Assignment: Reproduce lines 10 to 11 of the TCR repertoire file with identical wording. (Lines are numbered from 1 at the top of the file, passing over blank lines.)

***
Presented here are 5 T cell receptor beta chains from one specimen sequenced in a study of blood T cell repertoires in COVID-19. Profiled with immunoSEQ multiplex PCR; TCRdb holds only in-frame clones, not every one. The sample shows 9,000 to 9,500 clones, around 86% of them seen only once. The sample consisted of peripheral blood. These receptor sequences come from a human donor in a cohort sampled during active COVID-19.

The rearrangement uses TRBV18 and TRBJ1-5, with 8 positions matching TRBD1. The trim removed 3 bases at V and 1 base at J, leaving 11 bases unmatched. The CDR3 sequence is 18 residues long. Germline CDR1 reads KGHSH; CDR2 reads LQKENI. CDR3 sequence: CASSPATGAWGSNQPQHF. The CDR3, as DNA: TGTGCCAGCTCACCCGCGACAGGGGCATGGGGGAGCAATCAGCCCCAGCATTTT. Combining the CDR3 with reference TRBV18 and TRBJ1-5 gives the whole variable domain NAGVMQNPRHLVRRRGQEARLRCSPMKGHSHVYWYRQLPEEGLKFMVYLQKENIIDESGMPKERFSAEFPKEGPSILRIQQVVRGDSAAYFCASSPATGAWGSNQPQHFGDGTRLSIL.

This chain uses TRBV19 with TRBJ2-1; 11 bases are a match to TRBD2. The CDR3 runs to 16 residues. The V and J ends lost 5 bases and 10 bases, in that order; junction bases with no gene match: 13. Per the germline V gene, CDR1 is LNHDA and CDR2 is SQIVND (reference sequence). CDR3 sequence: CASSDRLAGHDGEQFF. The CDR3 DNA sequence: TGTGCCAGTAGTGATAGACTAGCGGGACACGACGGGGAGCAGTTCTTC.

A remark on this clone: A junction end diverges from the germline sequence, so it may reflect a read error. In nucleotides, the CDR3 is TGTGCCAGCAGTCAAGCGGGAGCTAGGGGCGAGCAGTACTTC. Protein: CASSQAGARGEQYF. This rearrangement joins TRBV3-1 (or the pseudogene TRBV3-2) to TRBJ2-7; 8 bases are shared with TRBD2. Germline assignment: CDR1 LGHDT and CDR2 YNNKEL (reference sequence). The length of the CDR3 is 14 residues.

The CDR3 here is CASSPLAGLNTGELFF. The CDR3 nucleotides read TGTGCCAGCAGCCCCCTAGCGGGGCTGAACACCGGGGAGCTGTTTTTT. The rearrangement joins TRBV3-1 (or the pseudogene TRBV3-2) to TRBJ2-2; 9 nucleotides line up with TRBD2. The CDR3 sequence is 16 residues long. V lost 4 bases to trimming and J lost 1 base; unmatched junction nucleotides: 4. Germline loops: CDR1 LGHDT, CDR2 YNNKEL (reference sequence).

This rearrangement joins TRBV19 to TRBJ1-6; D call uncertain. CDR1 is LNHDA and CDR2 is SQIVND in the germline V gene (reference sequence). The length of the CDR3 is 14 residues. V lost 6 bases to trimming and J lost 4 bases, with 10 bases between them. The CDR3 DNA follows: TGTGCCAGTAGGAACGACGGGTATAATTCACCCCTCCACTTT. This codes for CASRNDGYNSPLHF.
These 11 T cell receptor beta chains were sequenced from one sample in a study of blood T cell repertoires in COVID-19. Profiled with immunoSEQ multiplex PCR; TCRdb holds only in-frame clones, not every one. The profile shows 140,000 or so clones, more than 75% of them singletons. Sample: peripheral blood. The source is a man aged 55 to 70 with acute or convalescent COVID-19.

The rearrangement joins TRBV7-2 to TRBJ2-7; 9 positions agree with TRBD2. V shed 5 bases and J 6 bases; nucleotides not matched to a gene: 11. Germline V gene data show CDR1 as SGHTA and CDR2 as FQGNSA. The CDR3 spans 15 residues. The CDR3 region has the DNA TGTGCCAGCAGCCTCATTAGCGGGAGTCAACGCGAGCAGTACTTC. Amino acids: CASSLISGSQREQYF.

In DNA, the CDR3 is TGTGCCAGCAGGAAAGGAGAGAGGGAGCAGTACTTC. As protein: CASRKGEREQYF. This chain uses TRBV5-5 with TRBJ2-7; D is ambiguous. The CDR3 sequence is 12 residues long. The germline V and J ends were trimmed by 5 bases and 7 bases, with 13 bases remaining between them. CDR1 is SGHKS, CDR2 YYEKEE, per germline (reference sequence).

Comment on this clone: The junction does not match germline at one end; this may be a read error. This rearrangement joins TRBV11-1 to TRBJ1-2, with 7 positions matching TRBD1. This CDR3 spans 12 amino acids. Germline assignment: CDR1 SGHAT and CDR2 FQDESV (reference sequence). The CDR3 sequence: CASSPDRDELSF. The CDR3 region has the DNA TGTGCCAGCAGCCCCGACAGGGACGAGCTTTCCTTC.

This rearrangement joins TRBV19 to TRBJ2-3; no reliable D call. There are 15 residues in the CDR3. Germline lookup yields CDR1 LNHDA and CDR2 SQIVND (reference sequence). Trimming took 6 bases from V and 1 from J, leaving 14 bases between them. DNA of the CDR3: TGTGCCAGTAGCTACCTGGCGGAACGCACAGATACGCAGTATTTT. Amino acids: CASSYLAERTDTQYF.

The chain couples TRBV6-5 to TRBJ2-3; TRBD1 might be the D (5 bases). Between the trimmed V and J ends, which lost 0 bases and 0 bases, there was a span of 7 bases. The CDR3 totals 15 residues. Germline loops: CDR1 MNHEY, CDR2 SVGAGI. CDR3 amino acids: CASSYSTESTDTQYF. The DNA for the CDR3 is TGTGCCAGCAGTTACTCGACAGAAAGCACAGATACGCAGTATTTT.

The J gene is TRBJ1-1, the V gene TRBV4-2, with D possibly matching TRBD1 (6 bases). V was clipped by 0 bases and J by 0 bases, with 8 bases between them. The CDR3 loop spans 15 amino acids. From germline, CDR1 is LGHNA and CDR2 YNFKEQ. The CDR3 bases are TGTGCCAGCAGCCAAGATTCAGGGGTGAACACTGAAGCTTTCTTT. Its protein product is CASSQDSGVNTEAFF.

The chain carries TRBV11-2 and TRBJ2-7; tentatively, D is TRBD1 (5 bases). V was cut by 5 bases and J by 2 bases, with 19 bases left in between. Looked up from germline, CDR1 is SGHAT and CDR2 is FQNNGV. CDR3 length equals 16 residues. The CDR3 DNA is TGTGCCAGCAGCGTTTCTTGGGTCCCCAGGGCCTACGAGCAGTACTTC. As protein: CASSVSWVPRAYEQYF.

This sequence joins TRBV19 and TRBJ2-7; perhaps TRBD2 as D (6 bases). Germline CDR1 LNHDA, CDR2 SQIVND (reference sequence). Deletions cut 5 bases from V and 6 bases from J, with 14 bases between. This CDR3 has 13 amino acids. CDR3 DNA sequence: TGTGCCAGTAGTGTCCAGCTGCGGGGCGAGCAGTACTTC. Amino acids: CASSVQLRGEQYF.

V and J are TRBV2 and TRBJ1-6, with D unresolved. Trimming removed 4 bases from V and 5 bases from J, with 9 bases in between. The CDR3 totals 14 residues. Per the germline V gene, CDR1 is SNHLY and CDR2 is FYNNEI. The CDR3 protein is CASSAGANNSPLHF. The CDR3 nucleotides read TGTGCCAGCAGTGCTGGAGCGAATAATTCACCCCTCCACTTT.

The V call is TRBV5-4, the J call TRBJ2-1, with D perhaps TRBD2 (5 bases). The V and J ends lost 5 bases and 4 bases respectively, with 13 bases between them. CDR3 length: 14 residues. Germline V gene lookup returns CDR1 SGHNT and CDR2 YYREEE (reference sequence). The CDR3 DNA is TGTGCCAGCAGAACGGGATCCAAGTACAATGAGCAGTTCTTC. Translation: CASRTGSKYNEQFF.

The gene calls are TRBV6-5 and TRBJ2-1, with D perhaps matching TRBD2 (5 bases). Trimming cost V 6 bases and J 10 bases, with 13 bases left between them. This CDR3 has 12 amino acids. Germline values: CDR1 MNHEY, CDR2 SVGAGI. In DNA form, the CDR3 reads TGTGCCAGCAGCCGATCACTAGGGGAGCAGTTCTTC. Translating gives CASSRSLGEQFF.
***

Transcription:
Comment on this clone: The junction does not match germline at one end; this may be a read error. This rearrangement joins TRBV11-1 to TRBJ1-2, with 7 positions matching TRBD1. This CDR3 spans 12 amino acids. Germline assignment: CDR1 SGHAT and CDR2 FQDESV (reference sequence). The CDR3 sequence: CASSPDRDELSF. The CDR3 region has the DNA TGTGCCAGCAGCCCCGACAGGGACGAGCTTTCCTTC.

This rearrangement joins TRBV19 to TRBJ2-3; no reliable D call. There are 15 residues in the CDR3. Germline lookup yields CDR1 LNHDA and CDR2 SQIVND (reference sequence). Trimming took 6 bases from V and 1 from J, leaving 14 bases between them. DNA of the CDR3: TGTGCCAGTAGCTACCTGGCGGAACGCACAGATACGCAGTATTTT. Amino acids: CASSYLAERTDTQYF.